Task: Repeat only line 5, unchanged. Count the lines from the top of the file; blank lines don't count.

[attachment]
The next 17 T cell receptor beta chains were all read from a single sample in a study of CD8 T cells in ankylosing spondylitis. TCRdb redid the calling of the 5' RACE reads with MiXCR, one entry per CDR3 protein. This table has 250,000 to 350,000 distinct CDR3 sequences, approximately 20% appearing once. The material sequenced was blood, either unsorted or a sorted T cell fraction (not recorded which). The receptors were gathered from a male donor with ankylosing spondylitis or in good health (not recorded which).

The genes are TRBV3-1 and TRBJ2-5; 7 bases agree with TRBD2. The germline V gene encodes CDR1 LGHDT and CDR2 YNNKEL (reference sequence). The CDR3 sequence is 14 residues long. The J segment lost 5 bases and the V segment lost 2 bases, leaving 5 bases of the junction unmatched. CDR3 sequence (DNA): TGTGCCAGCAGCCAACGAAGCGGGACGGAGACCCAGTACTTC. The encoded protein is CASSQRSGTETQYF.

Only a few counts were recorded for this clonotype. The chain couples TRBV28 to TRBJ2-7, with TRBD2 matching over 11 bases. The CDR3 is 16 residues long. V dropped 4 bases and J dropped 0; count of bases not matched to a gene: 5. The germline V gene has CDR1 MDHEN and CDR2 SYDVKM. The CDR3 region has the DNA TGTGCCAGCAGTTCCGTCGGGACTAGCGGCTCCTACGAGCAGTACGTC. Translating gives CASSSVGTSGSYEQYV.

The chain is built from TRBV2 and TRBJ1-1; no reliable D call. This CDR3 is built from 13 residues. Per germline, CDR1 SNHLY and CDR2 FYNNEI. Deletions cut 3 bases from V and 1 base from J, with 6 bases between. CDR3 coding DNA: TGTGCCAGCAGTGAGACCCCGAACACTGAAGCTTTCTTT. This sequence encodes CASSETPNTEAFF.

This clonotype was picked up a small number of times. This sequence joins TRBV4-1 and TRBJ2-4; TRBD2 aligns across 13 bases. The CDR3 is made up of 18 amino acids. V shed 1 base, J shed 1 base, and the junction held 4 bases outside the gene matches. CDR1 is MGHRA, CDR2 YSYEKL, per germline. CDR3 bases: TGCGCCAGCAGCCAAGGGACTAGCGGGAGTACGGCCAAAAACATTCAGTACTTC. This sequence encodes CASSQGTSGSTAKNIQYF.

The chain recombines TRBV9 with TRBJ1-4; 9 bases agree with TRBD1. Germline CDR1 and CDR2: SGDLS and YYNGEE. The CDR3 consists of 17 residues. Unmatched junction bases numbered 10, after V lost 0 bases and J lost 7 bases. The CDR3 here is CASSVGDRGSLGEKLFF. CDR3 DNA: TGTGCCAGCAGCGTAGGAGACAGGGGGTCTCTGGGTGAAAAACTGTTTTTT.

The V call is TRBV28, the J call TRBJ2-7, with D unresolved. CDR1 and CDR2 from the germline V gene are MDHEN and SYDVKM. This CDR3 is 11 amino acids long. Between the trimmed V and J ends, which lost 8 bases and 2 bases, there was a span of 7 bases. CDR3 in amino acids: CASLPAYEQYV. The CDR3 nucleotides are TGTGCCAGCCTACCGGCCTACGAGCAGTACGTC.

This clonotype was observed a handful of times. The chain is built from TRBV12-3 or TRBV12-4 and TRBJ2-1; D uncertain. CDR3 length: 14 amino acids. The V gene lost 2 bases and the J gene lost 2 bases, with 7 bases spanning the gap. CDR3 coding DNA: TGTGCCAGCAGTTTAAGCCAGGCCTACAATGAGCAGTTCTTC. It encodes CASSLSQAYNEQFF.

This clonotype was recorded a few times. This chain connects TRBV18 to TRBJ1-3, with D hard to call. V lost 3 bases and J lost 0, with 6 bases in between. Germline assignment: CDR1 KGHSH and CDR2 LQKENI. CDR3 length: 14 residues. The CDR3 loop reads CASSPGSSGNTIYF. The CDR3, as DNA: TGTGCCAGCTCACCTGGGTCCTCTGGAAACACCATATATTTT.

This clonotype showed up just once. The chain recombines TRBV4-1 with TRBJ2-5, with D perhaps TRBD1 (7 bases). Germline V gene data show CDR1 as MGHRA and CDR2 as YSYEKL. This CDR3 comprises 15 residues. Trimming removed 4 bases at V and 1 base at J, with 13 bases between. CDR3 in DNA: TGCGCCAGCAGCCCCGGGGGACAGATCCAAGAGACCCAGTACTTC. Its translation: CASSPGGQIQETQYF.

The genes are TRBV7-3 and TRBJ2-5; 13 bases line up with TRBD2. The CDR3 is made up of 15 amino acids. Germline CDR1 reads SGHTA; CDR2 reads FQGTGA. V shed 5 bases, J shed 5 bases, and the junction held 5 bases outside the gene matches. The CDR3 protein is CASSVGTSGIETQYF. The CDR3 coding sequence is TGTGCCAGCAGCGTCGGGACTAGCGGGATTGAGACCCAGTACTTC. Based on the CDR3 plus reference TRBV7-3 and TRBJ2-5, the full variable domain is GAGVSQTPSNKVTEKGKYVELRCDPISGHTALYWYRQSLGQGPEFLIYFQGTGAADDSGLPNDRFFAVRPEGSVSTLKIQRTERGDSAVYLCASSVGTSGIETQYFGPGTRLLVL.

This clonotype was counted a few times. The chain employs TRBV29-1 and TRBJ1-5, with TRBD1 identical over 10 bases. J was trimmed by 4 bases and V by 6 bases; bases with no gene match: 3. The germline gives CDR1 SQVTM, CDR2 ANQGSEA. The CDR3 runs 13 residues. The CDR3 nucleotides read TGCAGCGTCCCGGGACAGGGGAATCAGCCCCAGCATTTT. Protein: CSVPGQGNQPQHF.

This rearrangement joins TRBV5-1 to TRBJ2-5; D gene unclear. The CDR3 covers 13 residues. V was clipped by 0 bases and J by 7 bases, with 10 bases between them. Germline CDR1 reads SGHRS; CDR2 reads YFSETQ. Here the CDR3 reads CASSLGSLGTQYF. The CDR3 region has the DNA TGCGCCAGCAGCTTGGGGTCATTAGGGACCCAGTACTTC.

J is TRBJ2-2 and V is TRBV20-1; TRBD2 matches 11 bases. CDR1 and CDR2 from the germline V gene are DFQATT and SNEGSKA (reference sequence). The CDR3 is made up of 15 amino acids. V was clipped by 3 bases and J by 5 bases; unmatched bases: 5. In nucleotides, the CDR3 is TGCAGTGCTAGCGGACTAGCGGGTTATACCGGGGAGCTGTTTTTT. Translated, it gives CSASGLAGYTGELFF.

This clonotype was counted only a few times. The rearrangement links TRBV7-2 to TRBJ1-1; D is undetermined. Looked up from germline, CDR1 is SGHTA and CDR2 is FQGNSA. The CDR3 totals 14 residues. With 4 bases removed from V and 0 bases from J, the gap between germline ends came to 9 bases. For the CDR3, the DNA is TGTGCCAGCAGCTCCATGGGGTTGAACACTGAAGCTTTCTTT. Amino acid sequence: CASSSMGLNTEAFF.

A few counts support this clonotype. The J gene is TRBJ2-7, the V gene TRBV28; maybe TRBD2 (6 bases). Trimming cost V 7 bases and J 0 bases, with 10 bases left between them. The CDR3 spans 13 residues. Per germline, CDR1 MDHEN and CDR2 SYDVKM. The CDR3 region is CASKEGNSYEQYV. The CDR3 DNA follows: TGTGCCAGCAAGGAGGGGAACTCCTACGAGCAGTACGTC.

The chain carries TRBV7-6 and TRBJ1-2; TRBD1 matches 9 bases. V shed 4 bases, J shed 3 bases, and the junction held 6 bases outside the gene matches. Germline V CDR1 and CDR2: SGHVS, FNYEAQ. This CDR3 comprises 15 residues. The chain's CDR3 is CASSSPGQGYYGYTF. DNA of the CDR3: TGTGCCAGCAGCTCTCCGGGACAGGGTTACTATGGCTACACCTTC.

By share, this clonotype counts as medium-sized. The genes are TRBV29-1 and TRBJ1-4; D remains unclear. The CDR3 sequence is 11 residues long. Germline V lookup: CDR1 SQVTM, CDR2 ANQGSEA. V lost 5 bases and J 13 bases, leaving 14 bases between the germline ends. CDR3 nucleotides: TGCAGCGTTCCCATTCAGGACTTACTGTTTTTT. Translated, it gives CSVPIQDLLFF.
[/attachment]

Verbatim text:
This clonotype was picked up a small number of times. This sequence joins TRBV4-1 and TRBJ2-4; TRBD2 aligns across 13 bases. The CDR3 is made up of 18 amino acids. V shed 1 base, J shed 1 base, and the junction held 4 bases outside the gene matches. CDR1 is MGHRA, CDR2 YSYEKL, per germline. CDR3 bases: TGCGCCAGCAGCCAAGGGACTAGCGGGAGTACGGCCAAAAACATTCAGTACTTC. This sequence encodes CASSQGTSGSTAKNIQYF.